Joe Pye Weed on Culvert Side?

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Scott Hildenbrand wrote:

Possibly, depends what you can get to grow there among all the native plants... and 200' of ground is a heck of a lot to cultivate by hand, which will be necessasry to keep the native stuff from crowding out your new additions.

This is funny... um, deer eat most all plants... what you have growing there now is probably only there because it's not on the deer menu. If you have deer browsing there you can pretty much forget about growing anything other than what's already there. However there are some very nice plants that are pretty much deer proof as well as excellent wildlife cover; barberry and ragusa rose are just two

It's very easy to naturalize, actually easier than to create a formal garden.

I can't think of any plant that attracts birds and butterflies that deer won't devour.

Beauty is in the eye of the beholder

You neglected to include those in your pictures.... and those are bare half the year... evergreens would be more pleasing dispersed amongst what's already there... deer generally don't eat spruce... I have literaly thousands of Colorado blue spruce and Norway spruce on my property, the deer seek it out for shelter but don't ever give it even a nibble... they don't bother white pine either.

If you can get them to grow/survive... and it depends what you designate wildlife; snakes, frogs, toads, salamanders, turtles/ tortoises mice, and much more are all on my wildlife list.

Nothing psychotic... my 7' mower can handle a 6' width easily, and can be offset to cut a wider swath.... what's psychotic is to think things people suggest can't be done. I have a similar ditch on my property and it continues onto my neighbors land, I mow along my portion but he dons coveralls and waders and string trims his portion down to nubs 2-3 times a year.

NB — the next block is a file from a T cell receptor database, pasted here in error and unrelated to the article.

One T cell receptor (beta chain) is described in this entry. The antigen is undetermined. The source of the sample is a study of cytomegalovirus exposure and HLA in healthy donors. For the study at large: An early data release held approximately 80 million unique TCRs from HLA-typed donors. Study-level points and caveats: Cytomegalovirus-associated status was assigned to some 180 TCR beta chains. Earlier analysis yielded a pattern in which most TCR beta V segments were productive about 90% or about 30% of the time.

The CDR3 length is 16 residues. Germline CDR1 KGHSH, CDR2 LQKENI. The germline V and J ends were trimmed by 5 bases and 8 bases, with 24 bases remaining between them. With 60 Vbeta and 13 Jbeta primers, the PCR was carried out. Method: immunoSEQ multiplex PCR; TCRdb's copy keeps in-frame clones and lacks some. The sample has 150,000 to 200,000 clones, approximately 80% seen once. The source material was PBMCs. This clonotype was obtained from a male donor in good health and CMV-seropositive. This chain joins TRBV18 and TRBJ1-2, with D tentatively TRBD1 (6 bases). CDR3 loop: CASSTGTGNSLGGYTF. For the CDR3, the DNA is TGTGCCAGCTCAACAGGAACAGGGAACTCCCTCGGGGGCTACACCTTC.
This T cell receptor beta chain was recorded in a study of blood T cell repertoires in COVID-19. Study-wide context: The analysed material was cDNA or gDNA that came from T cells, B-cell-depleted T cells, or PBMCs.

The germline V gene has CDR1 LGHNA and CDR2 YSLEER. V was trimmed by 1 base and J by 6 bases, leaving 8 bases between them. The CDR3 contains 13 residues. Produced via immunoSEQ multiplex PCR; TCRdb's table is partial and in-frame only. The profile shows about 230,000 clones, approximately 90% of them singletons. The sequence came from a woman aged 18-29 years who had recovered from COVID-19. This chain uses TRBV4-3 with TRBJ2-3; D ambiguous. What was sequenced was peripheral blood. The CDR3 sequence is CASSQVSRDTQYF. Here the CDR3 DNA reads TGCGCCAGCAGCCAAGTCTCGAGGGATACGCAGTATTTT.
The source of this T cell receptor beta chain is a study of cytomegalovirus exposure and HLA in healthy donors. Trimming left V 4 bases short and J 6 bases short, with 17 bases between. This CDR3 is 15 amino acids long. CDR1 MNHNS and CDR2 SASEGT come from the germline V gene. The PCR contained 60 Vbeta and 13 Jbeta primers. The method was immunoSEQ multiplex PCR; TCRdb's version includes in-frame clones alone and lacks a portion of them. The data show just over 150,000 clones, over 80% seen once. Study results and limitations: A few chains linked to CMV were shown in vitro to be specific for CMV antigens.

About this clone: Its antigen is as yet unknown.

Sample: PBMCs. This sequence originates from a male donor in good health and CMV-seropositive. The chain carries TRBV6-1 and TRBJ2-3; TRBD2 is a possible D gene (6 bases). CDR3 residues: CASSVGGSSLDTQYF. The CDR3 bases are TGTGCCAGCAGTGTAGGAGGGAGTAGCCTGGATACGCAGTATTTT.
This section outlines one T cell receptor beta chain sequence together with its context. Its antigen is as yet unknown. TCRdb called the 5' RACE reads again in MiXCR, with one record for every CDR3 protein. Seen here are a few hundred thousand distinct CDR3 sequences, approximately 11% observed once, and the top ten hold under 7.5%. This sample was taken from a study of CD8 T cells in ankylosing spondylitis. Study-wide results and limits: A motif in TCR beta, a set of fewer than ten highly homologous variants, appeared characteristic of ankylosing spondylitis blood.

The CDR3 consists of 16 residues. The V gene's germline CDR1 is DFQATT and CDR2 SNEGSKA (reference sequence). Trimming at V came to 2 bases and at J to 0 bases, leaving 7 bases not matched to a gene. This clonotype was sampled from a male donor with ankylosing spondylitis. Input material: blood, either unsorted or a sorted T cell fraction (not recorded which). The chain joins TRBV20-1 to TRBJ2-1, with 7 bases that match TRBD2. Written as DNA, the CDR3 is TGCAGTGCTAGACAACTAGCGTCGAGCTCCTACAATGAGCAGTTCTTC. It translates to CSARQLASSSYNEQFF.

The reason I figured that ditch is there in the first place. But still you can have a pond or some water feature, suppliment water with a hose and use a pump to recirculate from one end to the other, line the ditch and you can create a 200' babbling brook, even have waterfalls and koi filled meditation pools. Your only limitation is your imagination, and of course your wallet.

If it's not your land you should obtain permission before doing anything with that ditch, it may even be designated wetlands... you can buy yourself a very hefty fine and even end up incarcerated.
I would do very careful research regarding that land before doing anything, especially since it's not your land.
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Sheldon wrote:

<SNIP>
Snipped back to here.. Said the whole thing isn't mine, not none of it.. half the ditch is on my property line.
At any rate, do appreciate the advice. Short of calling one of the local farmers, I'm just a normal joe and don't have access to them fancy mowers.. ;)
Also, not eradicating everything, Just working with the top 1/4 of my side.
Far as deer go, you must have tons of them to think they demolish anything edible.. We've got grape vines, blackberry, figs and several other things which they for the most part leave alone. Besides, I can share.
Else I'd be shooting the pesky squirrels who keep eating the pecans. ;)
Also seeding the whole yard with clover to feed the fluffy bunnies, bees, deer and anything else that wants it..
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On Nov 7, 6:40 pm, Scott Hildenbrand